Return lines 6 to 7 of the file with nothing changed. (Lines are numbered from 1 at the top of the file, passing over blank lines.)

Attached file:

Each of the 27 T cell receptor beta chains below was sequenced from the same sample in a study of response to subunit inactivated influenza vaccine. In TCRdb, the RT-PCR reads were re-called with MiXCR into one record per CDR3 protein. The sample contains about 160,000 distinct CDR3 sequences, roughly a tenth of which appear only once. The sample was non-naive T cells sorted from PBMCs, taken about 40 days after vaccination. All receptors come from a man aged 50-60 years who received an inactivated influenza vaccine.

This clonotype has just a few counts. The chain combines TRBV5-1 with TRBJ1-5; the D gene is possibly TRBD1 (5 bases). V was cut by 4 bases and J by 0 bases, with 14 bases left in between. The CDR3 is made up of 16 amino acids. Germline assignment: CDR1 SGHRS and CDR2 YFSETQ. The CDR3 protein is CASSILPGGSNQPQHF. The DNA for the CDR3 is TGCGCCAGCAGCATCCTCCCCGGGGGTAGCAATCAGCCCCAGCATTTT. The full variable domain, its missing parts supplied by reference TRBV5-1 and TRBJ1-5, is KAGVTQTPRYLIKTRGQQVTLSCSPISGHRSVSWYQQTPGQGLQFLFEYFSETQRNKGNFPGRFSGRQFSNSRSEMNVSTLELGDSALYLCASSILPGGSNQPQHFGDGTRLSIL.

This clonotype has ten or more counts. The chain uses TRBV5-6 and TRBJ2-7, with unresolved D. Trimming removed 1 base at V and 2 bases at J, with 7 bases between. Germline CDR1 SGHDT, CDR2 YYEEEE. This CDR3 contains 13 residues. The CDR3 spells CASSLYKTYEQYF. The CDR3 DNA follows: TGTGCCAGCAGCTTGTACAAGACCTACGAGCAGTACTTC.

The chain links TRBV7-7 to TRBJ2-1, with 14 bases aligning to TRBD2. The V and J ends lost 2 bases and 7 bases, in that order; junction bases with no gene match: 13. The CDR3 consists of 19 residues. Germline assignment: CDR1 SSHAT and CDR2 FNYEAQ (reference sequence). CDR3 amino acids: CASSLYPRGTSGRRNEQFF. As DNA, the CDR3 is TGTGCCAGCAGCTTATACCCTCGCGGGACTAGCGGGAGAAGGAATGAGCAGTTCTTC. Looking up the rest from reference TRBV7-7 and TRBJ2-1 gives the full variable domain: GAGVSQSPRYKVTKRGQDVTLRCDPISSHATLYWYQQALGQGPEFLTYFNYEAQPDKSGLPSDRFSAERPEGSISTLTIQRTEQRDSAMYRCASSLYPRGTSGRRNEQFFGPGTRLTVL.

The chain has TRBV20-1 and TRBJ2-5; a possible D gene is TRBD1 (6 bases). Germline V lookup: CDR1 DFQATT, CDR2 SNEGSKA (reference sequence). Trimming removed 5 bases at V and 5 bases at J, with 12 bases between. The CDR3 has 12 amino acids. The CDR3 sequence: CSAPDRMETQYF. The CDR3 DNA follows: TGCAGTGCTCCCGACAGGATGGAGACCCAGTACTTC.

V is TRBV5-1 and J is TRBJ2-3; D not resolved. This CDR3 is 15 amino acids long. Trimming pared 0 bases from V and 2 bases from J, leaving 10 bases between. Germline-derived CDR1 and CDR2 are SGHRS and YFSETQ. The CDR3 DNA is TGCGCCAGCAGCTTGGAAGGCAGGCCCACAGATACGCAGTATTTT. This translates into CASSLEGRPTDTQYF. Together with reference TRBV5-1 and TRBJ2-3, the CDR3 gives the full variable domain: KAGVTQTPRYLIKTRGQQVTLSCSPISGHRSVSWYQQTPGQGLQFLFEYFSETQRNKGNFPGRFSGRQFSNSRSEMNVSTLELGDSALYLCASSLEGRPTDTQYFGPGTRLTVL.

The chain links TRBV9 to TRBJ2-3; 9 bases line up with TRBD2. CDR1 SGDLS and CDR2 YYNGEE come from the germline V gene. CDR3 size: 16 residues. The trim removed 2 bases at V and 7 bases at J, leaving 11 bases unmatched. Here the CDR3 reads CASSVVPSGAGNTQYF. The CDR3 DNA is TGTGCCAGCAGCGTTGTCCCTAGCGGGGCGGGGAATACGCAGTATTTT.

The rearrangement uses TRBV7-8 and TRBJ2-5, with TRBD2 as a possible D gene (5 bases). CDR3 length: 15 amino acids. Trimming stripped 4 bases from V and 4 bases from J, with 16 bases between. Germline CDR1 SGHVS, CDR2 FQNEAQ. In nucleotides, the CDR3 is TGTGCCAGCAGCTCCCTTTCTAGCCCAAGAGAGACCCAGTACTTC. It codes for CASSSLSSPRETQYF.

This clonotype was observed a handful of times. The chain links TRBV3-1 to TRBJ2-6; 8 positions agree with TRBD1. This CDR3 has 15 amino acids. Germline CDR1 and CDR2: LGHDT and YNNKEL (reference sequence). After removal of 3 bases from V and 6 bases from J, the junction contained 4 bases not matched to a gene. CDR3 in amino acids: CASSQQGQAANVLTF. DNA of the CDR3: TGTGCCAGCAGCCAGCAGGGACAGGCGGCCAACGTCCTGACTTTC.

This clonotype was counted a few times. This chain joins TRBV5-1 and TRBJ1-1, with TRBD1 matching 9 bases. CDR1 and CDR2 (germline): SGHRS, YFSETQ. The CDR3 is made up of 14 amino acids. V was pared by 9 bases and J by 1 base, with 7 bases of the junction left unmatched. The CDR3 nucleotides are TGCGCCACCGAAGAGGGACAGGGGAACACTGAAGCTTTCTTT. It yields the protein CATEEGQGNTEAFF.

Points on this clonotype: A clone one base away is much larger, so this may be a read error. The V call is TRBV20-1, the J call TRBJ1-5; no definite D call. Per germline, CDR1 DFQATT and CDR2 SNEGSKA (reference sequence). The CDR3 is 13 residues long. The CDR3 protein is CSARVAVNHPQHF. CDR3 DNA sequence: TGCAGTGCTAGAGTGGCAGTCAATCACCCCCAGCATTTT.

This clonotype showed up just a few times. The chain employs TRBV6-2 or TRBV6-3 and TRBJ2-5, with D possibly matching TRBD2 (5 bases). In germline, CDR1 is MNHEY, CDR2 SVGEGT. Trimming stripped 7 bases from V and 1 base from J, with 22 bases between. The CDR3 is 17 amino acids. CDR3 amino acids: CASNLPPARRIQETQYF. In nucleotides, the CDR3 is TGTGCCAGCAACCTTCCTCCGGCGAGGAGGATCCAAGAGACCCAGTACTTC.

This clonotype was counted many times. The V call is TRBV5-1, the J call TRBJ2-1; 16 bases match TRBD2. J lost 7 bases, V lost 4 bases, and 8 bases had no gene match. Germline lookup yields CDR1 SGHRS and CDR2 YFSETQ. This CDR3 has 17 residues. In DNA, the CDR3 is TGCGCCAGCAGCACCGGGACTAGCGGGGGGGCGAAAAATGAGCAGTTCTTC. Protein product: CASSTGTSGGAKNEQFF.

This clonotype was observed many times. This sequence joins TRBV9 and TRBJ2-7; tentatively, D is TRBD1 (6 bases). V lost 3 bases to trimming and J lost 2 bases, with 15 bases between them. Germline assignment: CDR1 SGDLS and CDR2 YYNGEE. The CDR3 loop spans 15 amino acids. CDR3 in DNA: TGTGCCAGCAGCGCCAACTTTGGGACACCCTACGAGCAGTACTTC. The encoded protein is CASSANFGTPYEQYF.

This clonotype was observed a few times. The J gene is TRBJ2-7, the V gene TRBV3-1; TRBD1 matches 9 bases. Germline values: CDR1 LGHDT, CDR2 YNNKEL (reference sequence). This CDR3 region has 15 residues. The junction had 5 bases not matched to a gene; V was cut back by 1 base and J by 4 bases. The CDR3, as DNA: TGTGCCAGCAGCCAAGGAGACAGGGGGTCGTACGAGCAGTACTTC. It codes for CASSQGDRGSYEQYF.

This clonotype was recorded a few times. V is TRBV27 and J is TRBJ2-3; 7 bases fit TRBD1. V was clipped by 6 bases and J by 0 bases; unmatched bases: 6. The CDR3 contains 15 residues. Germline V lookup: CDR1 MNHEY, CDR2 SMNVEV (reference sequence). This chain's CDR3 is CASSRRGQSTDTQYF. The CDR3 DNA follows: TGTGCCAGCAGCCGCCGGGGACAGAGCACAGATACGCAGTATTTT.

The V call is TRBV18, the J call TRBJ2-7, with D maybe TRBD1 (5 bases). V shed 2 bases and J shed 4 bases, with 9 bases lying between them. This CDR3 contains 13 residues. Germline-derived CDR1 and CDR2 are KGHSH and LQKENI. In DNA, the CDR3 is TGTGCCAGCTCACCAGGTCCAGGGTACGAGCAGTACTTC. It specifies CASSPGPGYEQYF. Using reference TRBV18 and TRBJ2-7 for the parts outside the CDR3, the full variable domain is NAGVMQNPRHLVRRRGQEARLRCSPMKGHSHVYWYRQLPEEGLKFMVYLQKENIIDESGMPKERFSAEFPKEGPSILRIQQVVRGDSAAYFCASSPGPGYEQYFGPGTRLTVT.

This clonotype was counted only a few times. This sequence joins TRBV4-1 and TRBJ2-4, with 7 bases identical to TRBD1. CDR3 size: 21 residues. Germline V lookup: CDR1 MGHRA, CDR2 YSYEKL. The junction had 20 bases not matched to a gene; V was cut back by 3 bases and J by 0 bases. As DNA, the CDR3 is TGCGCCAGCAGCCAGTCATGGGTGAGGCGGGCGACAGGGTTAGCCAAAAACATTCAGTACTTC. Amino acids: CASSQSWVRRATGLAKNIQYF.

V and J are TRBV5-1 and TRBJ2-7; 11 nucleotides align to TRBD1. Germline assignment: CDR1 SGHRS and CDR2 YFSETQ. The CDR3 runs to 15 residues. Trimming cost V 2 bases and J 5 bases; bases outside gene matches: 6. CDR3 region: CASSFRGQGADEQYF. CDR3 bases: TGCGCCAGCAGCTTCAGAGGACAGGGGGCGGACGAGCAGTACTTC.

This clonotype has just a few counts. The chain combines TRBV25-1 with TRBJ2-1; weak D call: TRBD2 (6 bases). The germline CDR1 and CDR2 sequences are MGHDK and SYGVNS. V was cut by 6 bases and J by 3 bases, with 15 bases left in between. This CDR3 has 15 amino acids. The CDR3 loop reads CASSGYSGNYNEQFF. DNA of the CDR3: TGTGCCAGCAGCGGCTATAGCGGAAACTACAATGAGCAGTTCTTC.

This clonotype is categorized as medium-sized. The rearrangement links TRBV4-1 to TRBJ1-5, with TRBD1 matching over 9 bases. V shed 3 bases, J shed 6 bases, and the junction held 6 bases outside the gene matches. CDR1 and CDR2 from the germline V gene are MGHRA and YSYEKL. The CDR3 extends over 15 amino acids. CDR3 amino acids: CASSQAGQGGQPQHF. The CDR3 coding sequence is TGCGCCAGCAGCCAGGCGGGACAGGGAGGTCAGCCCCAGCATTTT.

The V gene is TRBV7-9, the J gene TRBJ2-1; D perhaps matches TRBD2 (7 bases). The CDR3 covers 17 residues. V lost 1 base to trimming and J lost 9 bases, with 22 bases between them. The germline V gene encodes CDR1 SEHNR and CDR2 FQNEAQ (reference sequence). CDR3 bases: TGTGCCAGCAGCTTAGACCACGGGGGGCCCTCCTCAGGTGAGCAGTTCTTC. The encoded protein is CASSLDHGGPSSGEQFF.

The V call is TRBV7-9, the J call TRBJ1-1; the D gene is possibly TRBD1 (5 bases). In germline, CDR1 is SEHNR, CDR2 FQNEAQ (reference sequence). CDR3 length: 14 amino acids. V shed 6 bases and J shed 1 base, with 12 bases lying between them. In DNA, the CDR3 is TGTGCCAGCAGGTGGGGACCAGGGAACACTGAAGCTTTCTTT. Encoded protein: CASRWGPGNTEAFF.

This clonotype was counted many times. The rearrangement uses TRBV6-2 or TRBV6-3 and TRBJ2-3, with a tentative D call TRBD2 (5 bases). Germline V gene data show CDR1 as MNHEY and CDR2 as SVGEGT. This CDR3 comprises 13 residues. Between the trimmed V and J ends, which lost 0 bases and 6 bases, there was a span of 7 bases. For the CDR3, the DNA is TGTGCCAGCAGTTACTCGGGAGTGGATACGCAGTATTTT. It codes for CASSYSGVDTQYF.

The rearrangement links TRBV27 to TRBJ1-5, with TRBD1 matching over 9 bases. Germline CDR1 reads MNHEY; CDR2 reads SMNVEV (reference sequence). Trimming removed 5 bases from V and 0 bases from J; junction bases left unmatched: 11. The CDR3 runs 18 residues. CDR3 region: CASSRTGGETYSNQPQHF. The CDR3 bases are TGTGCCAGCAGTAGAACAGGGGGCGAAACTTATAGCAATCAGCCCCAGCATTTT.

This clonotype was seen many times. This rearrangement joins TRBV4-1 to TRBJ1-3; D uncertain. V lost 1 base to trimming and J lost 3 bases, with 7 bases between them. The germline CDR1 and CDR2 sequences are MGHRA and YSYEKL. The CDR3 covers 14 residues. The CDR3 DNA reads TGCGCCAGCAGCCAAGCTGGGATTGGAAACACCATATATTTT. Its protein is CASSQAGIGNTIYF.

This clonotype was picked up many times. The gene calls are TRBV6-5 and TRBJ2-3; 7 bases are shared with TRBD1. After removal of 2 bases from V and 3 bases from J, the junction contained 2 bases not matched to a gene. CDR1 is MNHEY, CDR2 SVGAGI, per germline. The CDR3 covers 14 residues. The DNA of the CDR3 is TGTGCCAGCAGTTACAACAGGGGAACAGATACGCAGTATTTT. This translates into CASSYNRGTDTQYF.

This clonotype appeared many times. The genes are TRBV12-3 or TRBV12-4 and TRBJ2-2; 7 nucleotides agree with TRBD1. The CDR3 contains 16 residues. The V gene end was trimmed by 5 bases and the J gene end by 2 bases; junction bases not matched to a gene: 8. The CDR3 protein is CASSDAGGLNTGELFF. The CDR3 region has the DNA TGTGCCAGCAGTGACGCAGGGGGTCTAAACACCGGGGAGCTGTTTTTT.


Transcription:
V is TRBV5-1 and J is TRBJ2-3; D not resolved. This CDR3 is 15 amino acids long. Trimming pared 0 bases from V and 2 bases from J, leaving 10 bases between. Germline-derived CDR1 and CDR2 are SGHRS and YFSETQ. The CDR3 DNA is TGCGCCAGCAGCTTGGAAGGCAGGCCCACAGATACGCAGTATTTT. This translates into CASSLEGRPTDTQYF. Together with reference TRBV5-1 and TRBJ2-3, the CDR3 gives the full variable domain: KAGVTQTPRYLIKTRGQQVTLSCSPISGHRSVSWYQQTPGQGLQFLFEYFSETQRNKGNFPGRFSGRQFSNSRSEMNVSTLELGDSALYLCASSLEGRPTDTQYFGPGTRLTVL.

The chain links TRBV9 to TRBJ2-3; 9 bases line up with TRBD2. CDR1 SGDLS and CDR2 YYNGEE come from the germline V gene. CDR3 size: 16 residues. The trim removed 2 bases at V and 7 bases at J, leaving 11 bases unmatched. Here the CDR3 reads CASSVVPSGAGNTQYF. The CDR3 DNA is TGTGCCAGCAGCGTTGTCCCTAGCGGGGCGGGGAATACGCAGTATTTT.